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Nov 12, 2010

Bikers strike a blow for Freedom.

There is considerable doubt tonight as to whether the draconian Anti Association laws passed by a number of states and being mooted by WA can work.

A test case in South Australia involving two members of the Finks bikie gang went to the High Court after the Attorney General placed a control order on them, restricting their communication between one another. Six of the seven High Court Justices determined the laws were unconstitutional because it undermined the independence of magistrates.

The laws were implemented as a knee jerk reaction to a brawl at Sydney Airport where one member was killed by a rival gang. The result is a threat to the right of every Australian to associate freely with any other individual or group.

The law should be imposed on any acts of violence, however it is an anathema to use the breaking of the law to impose draconian legislation on the whole of the population in order to carry out this responsibility. Certainly there are elements within the biker community who act illegally. There are also those within many other areas of society, including politics, who commit crimes. The fact that political crime is mostly ‘white collar’ does not mean that it is any less criminal.

Should it be illegal to contact your local member, because a number of MPs over the years have been convicted of everything from misappropriation, fraud, corruption, through to sexual misconduct with minors? Sounds like a criminal class to me.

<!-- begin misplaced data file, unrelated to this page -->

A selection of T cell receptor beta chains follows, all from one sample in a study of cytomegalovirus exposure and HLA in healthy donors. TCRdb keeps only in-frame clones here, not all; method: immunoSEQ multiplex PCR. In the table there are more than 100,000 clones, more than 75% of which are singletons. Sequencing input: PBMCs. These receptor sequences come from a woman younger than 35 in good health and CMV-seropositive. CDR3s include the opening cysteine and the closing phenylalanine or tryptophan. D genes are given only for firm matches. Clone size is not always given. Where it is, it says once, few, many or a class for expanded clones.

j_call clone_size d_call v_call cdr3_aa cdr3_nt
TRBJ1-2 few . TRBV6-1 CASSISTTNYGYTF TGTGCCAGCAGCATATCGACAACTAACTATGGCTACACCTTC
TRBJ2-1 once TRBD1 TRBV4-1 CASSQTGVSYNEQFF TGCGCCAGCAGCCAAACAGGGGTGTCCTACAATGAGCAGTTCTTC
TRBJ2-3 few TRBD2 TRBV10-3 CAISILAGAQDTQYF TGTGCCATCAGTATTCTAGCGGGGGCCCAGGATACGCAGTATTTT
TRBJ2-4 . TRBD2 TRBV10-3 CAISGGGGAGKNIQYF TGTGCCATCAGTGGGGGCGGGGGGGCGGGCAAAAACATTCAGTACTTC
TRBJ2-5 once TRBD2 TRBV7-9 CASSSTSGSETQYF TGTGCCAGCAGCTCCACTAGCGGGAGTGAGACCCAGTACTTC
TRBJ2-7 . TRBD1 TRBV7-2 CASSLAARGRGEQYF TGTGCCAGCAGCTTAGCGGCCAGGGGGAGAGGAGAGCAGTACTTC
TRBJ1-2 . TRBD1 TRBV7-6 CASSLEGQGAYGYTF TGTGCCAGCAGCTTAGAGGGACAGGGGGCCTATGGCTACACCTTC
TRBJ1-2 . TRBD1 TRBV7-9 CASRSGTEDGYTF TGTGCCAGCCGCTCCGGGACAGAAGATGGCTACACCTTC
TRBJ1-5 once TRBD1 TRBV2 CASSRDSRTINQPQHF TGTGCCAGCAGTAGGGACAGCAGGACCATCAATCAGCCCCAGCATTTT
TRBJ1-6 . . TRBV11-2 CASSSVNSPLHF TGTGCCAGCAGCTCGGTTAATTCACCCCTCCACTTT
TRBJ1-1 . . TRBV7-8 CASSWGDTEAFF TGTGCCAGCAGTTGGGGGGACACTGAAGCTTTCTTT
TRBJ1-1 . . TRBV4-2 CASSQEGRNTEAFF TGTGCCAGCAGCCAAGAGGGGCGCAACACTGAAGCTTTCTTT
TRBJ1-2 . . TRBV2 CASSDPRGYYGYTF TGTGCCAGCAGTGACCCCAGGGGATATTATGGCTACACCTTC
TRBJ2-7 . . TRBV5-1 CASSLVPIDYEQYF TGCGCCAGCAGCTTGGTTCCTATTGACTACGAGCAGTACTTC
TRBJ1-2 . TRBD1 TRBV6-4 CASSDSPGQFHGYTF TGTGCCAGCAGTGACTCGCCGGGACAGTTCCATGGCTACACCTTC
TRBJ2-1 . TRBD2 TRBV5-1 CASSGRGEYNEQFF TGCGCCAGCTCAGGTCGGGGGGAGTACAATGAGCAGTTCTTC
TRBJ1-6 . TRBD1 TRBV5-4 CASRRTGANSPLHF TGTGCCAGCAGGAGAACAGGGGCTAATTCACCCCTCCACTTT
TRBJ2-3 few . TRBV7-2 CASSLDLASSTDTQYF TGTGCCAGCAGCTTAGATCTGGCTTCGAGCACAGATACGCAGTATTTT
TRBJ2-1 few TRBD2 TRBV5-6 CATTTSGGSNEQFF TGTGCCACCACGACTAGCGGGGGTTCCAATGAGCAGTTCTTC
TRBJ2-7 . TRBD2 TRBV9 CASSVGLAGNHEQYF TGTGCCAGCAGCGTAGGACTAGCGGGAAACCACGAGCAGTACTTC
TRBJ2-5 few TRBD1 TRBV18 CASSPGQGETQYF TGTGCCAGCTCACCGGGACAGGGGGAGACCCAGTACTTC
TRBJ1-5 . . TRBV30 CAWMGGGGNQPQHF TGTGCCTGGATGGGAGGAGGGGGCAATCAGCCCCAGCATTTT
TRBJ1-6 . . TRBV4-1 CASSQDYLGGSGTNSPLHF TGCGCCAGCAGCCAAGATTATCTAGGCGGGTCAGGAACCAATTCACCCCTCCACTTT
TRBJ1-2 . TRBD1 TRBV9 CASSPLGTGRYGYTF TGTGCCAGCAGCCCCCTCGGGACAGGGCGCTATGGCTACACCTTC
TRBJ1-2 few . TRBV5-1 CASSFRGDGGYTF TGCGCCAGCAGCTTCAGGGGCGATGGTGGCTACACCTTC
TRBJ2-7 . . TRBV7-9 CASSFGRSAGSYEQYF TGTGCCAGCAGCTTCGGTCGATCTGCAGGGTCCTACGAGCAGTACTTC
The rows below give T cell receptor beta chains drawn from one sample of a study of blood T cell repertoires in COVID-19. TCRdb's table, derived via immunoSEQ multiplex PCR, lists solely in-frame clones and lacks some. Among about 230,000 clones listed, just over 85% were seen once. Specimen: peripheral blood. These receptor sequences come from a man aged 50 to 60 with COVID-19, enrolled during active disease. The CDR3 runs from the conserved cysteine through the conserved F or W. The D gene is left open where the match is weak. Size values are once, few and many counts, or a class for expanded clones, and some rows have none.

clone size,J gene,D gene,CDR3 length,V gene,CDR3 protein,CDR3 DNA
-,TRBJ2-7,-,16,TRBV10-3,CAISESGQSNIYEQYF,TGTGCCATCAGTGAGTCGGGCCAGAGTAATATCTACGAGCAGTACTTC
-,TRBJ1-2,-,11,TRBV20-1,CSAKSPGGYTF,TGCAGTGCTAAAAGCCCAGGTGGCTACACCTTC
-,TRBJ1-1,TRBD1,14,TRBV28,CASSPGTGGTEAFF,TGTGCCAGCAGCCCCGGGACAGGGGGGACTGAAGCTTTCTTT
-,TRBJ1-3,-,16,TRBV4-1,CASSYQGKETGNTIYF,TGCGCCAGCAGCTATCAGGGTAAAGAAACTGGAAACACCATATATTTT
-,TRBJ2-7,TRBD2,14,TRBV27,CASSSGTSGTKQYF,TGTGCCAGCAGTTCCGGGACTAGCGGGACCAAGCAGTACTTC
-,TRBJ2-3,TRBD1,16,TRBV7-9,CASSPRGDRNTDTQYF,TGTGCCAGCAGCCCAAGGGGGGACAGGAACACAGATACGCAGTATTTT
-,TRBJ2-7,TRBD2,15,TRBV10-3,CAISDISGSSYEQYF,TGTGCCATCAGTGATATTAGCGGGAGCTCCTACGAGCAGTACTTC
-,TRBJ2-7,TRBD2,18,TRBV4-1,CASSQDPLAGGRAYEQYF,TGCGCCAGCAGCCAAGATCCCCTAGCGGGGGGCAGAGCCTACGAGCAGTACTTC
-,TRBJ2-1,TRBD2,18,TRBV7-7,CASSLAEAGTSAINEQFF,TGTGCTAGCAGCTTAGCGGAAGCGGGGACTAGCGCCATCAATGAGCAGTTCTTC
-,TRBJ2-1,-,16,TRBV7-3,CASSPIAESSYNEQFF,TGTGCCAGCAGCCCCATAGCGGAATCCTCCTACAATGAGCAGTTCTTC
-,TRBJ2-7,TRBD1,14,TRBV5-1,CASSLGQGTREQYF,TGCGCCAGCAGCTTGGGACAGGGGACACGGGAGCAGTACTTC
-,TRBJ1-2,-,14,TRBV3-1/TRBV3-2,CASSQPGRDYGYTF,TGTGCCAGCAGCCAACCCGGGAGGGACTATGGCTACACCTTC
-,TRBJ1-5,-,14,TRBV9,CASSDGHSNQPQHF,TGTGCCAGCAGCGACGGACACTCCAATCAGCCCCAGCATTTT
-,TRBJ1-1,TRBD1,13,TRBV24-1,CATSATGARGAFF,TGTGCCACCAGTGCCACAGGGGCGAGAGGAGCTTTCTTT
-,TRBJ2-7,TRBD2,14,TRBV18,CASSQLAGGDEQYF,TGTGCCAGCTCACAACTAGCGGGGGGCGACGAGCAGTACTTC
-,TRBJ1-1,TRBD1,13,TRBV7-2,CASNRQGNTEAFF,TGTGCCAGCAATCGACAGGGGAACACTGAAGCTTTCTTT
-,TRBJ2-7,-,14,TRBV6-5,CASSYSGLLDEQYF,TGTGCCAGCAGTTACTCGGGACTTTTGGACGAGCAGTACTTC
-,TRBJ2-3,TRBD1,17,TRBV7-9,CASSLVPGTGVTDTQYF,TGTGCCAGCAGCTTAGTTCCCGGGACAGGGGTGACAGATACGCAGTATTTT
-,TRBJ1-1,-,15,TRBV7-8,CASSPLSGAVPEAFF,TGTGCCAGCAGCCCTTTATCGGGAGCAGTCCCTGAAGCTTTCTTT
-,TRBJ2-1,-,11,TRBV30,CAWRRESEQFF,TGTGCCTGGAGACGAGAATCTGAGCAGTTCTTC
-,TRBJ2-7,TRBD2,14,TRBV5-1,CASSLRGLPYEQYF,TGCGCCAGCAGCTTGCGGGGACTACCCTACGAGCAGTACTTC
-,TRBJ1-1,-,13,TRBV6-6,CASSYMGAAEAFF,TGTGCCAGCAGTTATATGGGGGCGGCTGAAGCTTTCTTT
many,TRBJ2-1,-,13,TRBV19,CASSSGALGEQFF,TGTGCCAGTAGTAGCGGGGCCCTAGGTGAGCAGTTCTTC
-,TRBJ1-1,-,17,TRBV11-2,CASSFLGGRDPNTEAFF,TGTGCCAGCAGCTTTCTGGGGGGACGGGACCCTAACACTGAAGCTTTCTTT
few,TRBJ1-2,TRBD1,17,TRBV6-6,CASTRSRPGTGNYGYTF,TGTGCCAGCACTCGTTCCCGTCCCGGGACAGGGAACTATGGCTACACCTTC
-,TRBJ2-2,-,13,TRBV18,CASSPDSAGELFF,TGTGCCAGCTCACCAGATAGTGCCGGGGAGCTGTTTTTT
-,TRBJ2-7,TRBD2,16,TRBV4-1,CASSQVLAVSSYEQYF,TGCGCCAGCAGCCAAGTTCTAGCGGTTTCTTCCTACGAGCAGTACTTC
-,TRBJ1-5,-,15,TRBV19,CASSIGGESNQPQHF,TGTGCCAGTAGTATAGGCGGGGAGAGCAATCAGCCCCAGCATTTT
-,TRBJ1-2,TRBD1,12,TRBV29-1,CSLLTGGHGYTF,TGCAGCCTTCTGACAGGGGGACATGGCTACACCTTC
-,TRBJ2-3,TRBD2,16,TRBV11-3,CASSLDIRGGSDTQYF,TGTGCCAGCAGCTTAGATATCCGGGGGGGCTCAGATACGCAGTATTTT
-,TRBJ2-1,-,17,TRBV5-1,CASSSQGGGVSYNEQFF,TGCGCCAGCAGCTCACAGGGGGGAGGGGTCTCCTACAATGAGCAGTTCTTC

Spokesman for The United Motorcycle Councils of Australia, Russell Wattie, had this to say:

Spokesman for United Motorcycle Council’s Australia, Russell “Camel” Wattie, said the ruling would have major implications not just for South Australia but for all states which had gone down the path of restricting their citizens’ legal rights.

“This is a victory for all Australians, with the High Court sending a clear signal that it’s not acceptable for governments to crush the rights that should be guaranteed in any open and democratic society,” Camel said.

“These laws were never about motorcycle clubs and their members, despite the governments’ PR spin. They were a disgraceful attempt by the government and police to trample long-standing legal and civil rights of all citizens.

“The High Court has seen straight through the South Australian government’s false claims about combating organised crime. It’s ruled that no government has the right to take away the legal protections that have underpinned western society for hundreds of years.”

The defeated laws gave police unfettered power to use secret, false and illegally obtained evidence against individuals, took away the right to an open and fair trial, and shut down all avenues of appeal.

They also allowed the police to pronounce individuals guilty by association, and reversed the time-honoured presumption of innocence.

“The Rann Government has now spent hundreds of thousands of taxpayers’ dollars trying to defend its disgraceful abuse of power. Other states will no doubt do the same.